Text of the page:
” Women don’t age as gracefully as men.” , said Ruth.
” You’ve aged well.”
” No, I haven’t. I’m fat,
my skin looks like an elephant’s and
I’m about as attractive as wet cardboard box.”
“Men still pine for you.”
“What men? Sal? He’d pine for an orangutan.
Viagra has drained all the blood from his brain.”
If nothing else Ruth is ruthlessly honest.
In our family we only had one dog name.
At one time, our grandparents and us both had dogs named Homer.
It’s very efficient.
You only have to give one command.
And call one name.
The dogs don’t care.
As long as you feed them, love them and don’t make them wear the same outfits.
It was Ruth’s idea.
Why waste energy having to remember more than one dog name?
Keep it simple, stupid.
Charlie was a mobster.
He stopped by on his way to the city.
Next morning he took his girlfriend, Ginger, antiquing.
They returned with a crystal punch bowl.
“It’s so beautiful…stunning craftsmanship!” my mother said, thirty times.
“Enough”, said Charlie, “If you like it that much, it’s yours.”
Now we owed him.
Why did Ruth have keep lavishing the stupid punch bowl with praise?
It wasn’t even that nice.
Now he’s going to be back when he needs something and someone’s going to have to do it.
Literally ripped from the neurons, where it has lived for years.
It’s still just fiction.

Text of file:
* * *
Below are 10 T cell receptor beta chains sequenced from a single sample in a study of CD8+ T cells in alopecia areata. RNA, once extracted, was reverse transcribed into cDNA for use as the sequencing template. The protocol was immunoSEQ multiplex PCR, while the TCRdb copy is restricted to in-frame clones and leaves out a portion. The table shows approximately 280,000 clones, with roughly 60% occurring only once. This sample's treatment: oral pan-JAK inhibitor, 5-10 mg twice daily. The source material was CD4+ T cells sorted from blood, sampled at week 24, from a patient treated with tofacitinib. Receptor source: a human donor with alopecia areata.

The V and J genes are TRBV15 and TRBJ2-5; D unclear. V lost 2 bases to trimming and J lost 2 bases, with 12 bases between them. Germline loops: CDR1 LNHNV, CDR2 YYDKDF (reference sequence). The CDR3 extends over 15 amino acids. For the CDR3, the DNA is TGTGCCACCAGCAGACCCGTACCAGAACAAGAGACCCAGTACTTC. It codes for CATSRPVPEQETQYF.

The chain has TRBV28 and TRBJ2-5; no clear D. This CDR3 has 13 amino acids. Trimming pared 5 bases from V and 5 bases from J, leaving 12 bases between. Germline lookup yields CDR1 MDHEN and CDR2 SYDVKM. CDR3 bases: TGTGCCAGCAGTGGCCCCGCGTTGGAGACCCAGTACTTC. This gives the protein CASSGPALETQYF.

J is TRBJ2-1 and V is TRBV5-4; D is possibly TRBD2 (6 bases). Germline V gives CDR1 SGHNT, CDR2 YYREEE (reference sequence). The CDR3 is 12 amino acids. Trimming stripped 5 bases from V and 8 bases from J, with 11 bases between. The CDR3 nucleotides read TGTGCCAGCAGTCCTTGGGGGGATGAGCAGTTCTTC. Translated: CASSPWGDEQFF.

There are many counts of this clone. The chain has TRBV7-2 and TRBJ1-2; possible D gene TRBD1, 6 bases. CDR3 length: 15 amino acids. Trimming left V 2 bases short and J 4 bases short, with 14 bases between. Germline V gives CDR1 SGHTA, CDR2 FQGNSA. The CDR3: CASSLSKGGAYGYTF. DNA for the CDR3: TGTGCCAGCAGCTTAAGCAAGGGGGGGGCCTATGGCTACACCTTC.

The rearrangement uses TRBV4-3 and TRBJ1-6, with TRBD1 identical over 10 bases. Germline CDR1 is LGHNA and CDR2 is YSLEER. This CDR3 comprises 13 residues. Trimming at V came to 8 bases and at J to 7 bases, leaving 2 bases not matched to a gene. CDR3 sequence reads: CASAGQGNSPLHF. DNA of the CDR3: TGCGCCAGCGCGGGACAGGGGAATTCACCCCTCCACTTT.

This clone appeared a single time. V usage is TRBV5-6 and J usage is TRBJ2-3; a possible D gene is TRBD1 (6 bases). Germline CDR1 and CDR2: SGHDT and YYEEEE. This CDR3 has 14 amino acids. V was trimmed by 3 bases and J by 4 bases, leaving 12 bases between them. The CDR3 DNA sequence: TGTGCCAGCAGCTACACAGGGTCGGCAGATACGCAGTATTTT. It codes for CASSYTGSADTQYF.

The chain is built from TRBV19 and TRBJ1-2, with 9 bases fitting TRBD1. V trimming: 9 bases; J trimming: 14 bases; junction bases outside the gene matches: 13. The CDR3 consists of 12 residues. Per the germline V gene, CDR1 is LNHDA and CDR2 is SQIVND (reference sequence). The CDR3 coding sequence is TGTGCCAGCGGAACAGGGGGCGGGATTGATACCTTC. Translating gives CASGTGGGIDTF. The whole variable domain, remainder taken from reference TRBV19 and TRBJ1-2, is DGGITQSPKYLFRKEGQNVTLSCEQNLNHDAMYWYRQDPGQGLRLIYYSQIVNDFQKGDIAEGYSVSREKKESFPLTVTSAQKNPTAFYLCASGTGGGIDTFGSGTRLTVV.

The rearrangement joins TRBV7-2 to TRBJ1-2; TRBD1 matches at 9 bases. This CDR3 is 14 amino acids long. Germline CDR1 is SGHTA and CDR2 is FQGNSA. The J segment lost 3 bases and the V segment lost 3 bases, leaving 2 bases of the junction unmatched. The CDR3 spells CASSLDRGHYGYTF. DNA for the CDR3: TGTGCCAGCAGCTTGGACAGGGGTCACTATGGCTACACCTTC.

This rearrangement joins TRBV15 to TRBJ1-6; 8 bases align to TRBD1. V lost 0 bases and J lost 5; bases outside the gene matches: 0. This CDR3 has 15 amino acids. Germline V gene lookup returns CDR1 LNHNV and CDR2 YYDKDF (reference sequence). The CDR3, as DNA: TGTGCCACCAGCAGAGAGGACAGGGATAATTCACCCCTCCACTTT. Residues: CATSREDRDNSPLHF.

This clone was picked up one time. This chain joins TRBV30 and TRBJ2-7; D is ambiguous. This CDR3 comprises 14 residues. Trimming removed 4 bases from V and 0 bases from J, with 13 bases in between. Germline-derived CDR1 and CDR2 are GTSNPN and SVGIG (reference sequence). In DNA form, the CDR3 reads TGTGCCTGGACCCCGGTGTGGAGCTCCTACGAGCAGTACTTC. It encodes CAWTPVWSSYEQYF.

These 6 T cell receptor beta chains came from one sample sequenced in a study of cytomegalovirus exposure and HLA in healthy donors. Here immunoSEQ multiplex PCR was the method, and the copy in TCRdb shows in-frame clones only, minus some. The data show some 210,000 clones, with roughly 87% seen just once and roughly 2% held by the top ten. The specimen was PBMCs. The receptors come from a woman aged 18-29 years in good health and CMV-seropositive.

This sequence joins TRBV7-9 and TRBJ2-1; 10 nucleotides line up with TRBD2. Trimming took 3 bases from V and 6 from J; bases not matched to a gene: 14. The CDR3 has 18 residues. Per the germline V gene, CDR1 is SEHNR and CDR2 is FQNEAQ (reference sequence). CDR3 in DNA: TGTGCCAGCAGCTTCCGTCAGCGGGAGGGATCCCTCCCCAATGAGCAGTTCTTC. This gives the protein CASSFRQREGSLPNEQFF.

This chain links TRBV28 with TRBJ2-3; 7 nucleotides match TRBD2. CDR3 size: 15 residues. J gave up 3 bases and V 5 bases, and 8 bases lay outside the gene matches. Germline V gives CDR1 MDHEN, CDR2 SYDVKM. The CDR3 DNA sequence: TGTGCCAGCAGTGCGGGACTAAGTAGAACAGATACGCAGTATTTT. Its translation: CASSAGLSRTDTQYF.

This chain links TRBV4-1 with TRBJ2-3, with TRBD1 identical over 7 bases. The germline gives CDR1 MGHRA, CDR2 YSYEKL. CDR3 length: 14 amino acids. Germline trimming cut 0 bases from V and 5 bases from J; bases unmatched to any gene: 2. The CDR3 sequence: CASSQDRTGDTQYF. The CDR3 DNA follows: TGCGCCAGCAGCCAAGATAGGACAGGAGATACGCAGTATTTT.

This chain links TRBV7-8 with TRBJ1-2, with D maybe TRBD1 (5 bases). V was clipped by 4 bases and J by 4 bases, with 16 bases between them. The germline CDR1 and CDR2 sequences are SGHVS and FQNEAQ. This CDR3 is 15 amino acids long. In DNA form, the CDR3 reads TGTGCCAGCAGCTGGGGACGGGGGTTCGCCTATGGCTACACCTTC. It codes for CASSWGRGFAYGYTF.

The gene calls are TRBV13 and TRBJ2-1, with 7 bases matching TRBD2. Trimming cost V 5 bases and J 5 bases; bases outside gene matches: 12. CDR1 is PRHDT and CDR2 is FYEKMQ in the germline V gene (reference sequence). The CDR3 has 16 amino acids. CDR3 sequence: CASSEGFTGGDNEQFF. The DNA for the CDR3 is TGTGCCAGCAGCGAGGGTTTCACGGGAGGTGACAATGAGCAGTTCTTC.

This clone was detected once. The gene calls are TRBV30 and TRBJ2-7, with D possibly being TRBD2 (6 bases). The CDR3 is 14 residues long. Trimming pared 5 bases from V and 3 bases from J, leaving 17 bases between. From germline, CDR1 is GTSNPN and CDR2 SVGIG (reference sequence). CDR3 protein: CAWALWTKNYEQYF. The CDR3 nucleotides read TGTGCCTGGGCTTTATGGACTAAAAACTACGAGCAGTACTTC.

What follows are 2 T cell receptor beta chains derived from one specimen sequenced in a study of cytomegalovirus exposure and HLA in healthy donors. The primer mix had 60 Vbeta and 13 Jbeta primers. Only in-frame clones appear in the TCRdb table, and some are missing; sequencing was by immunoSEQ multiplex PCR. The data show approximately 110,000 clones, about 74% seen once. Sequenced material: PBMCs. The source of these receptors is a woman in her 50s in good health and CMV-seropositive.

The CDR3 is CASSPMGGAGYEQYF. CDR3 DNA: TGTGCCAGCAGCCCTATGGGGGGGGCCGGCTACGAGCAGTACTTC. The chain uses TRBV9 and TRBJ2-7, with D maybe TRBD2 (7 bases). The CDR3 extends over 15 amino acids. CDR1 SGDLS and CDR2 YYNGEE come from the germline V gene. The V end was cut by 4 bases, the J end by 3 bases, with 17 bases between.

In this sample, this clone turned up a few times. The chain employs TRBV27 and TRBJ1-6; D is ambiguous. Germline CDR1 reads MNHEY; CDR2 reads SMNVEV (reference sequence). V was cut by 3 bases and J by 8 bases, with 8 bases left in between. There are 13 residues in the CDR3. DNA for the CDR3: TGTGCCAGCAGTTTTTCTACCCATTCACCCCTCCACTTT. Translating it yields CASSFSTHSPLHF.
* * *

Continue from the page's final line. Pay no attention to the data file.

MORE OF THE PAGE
Yes, some of it may be based on something.
But, like most memories, it has been rebuilt, embellished and things have been changed.
Your, too, are not free of invention.
As Ruth is fond of saying, “It’s all an illusion.”
It’s all a fiction, which is written by your perception of what’s going on around you.
This, in turn, is influenced by your automatic thinking (default neural pathways).
Unless, of course, you live in a war zone, in which case you’re probably being forced to live someone else’s interpretation of events.
And that could be a dark narrative.
But Ruth doesn’t live in a war zone. She’s fortunate.
Plenty of suitors.
Whom she delighted in tormenting.
And putting to work.
Ed invented his own math, and she said “Rake leaves and pull dandelions.”
Sal, who she called “Salad”, was instructed to paint the mud room.
George, the abstract painter, fixed the roof just outside her bedroom.
She laughed and abruptly closed the blinds.
In Homer’s Odyssey, Penelope was Odysseus’ wife.
When he was off having adventures and taking forever to get home, she had many suitors ready to take his place.
She never gave up hope and remained faithful.
And she also came up with various clever schemes to delay the suitors.
In this story, we meet Ruth.
She’s a bit playfully sadistic and we don’t yet know what became of her Odysseus.